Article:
Offshore wind is becoming a key component of energy transition strategies in many Asia Pacific (APAC) countries, as they focus on developing low-carbon economies. Countries like China and Japan have already achieved early success, while others like South Korea, Taiwan and Vietnam are actively promoting offshore wind. Various investors and renewable energy developers from across the world have now started exploring opportunities in these attractive emerging markets. Ireland-based Mainstream Renewable Power is one such developer which has significant experience in the offshore wind space in the European region, and is now developing its expertise in other geographies including APAC.

Despite all the developments, grid-related challenges for both onshore and offshore transmission infrastructure continue to hamper potential offshore wind development in many regions. Thus, innovative and cost-effective solutions are urgently needed to resolve these issues and ensure robust grid systems. Against this backdrop, Bernard Casey, Chief Operating Officer APAC, Mainstream Renewable Power spoke about the company’s plans, grid concerns and possible solutions at Global Transmission Report’s conference on Offshore Wind Transmission in APAC. REGlobal presents edited extracts from his address…

Mainstream Renewable Power is a renewable energy developer with headquarters in Dublin, Ireland. We’re growing in numbers with currently about 500 staff worldwide. Since our founding 14 years ago, we have raised about 3 billion Euro in project finance. In Chile, we have 1.3 GW of wind and solar projects under construction at the moment. In South Africa, during the later part of the last year, we won more than 50 per cent of the auction capacity for renewables, which is about 1 GW.

Last year we announced that Aker Horizons has taken a major stake in Mainstream Renewable Power. And earlier this year, Mitsubishi has taken a minority stake in the company. With the financial strength and complementary experience of these two companies, we plan to take Mainstream Renewable Power to the next level as a renewable energy major in the coming years.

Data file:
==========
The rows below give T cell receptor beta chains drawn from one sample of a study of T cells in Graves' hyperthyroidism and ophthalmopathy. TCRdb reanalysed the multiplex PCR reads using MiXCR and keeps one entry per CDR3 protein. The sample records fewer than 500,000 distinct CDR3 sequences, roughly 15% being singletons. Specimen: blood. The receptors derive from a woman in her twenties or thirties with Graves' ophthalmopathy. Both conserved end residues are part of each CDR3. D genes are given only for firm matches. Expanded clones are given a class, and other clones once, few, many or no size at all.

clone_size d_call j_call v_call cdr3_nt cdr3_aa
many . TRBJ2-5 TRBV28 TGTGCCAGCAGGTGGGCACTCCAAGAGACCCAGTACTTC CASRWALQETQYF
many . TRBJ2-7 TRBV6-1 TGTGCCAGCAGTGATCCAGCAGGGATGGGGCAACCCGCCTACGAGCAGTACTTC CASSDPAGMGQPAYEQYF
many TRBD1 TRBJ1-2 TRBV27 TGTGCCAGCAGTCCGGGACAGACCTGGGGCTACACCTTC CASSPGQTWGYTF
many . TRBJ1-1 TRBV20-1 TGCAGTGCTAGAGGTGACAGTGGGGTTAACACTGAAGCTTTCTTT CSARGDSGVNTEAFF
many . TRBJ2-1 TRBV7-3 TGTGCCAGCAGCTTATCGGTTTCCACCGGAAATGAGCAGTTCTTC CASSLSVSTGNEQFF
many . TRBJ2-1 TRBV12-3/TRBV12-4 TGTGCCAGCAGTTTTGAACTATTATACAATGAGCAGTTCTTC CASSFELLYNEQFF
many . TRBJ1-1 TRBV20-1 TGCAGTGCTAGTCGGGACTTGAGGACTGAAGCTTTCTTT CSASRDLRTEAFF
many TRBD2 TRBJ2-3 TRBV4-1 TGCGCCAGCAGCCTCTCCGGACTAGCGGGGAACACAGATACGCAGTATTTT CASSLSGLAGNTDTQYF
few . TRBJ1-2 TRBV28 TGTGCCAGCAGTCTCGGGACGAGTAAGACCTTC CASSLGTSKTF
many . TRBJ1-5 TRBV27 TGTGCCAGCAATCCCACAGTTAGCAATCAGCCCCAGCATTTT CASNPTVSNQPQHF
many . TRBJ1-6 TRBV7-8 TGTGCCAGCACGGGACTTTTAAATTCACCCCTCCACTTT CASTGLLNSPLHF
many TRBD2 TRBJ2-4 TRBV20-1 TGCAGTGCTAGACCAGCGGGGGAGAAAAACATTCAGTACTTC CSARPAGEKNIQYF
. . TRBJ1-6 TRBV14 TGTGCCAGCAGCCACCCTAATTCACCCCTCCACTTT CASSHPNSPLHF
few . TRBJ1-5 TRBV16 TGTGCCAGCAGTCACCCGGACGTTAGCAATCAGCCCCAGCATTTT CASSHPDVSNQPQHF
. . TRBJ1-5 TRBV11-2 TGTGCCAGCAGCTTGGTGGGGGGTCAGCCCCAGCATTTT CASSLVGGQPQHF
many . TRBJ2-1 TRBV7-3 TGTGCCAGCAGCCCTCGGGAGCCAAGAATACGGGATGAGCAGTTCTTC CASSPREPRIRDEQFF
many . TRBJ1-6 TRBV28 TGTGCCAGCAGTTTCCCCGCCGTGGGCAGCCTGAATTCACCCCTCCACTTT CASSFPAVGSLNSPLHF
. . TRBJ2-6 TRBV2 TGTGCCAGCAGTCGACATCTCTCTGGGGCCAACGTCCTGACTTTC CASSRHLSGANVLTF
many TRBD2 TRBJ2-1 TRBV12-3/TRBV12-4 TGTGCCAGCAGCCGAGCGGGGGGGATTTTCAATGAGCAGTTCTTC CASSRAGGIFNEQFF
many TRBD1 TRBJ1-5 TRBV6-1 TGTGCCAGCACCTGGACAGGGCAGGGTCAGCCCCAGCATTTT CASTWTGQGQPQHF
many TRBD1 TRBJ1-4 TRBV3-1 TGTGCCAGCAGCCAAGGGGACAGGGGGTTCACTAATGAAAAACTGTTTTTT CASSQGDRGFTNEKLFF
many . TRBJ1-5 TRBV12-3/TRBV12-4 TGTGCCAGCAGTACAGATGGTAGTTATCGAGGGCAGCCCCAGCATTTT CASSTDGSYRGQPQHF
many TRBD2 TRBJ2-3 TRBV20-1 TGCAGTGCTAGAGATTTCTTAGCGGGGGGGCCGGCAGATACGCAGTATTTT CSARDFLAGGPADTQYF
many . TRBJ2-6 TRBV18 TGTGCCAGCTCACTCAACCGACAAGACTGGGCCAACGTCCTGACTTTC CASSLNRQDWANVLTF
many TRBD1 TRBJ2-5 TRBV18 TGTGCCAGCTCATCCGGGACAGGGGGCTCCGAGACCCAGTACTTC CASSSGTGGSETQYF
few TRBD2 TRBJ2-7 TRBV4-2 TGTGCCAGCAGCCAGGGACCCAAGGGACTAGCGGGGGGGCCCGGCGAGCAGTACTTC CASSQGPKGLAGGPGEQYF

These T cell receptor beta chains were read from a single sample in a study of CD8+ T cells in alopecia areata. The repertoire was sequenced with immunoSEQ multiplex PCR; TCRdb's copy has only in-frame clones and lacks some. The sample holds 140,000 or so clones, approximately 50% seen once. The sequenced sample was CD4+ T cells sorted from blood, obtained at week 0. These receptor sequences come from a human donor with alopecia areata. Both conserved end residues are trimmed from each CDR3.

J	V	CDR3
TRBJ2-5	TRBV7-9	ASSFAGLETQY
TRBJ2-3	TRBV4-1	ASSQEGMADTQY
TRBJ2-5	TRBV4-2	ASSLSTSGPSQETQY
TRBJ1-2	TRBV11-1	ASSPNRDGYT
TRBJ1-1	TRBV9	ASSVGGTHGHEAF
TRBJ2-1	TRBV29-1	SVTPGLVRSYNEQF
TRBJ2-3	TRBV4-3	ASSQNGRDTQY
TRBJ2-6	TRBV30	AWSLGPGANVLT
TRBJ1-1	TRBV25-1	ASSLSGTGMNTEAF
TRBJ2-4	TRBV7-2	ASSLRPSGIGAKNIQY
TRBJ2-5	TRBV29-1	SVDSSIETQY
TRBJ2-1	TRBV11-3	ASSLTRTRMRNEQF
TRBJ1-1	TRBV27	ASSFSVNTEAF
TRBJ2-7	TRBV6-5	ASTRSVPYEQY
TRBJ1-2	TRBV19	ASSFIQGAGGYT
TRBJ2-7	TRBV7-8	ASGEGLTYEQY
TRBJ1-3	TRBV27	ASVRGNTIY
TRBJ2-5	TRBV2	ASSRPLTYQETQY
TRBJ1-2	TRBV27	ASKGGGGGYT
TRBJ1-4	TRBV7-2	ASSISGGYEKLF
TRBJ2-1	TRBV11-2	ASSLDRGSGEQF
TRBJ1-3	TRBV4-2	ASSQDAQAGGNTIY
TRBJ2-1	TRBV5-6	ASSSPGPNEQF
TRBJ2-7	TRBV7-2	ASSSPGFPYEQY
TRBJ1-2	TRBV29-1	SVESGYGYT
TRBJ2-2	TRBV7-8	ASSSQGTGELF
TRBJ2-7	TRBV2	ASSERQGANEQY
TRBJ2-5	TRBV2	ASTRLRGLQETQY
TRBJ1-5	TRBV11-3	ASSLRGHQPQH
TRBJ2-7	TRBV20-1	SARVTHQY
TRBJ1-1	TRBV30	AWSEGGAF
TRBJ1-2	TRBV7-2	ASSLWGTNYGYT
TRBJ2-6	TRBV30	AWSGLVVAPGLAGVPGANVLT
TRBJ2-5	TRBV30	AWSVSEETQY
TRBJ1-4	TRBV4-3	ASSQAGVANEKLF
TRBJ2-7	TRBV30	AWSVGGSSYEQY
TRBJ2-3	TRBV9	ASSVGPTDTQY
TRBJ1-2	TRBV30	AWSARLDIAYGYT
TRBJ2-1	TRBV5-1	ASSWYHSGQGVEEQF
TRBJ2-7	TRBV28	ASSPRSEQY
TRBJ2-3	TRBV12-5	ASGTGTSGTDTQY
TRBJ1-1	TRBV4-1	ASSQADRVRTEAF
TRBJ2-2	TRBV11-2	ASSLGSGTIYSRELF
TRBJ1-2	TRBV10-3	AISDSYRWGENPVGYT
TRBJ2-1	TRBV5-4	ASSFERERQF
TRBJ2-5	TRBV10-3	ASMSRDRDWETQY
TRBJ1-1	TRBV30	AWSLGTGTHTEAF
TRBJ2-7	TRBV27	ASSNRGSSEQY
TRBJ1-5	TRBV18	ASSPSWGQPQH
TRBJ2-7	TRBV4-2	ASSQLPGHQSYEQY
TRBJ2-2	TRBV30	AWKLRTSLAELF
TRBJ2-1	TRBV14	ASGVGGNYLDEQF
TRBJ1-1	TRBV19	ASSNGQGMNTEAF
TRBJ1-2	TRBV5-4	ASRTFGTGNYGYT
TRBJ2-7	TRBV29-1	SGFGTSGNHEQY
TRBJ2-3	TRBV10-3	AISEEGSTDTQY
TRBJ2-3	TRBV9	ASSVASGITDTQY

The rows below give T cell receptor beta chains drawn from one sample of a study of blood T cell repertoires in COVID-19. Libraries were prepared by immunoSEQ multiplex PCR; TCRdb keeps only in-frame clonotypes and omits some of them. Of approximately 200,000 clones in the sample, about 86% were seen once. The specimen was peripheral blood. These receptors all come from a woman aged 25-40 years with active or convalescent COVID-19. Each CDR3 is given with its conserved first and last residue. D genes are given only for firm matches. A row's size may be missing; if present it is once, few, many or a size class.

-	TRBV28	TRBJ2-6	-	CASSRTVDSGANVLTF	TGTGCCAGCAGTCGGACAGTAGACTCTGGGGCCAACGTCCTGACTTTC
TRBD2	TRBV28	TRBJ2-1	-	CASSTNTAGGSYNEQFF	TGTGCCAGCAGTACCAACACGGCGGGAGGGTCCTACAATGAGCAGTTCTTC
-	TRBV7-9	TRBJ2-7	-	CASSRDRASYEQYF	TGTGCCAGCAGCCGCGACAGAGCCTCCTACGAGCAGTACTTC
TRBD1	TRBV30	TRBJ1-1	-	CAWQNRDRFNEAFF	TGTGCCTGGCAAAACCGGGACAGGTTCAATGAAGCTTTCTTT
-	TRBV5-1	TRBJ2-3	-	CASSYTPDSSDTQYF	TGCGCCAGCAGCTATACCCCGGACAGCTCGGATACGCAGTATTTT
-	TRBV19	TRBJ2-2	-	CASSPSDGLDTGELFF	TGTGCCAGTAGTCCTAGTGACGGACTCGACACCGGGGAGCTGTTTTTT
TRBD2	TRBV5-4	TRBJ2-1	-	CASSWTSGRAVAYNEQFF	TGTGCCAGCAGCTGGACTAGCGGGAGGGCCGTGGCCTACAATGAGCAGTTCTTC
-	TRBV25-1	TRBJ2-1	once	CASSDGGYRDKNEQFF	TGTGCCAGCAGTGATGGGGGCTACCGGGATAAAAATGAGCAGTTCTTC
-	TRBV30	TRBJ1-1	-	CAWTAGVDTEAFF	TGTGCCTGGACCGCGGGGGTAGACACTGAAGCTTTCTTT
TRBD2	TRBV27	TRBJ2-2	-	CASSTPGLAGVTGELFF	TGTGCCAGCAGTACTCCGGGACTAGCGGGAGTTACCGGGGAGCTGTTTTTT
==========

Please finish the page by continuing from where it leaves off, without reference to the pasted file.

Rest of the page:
We have a long history in the offshore wind space, and we have developed the world’s largest offshore wind farm in the UK, which is now owned and being built out by Orsted. In the APAC region, we are currently developing offshore wind projects in Vietnam and Japan as well as tracking various opportunities in the Philippines.

The biggest challenge for offshore wind transmission often seems to be the onshore grid capacity. Meanwhile, the best locations for these projects are often remote from the load centers as is the case, for example, in Vietnam.

The biggest challenge for offshore wind transmission often seems to be the onshore grid capacity. Meanwhile, the best locations for these projects are often remote from the load centers as is the case, for example, in Vietnam.

We can take learnings from our early development experience in South Africa and the related grid solutions. South Africa is a huge country, where the highest population and biggest energy generation centers are mainly in the northeast. This is where the base load power stations of the national power utility are located. Another factor is that there is only one time zone across this huge country. So, morning and evening peak demand happens at the same time.

The country has high ambitions for renewable energy development up to 2050. Interestingly, the renewable energy source potential of wind and solar is the best in the region of lowest energy demand. However, there are vast distances of about 1,400 kilometers from the best renewable energy sources to the load centers. In the Eastern Cape, Mainstream Renewable Power built one of the first commercial wind farms in the country at Jeffreys Bay.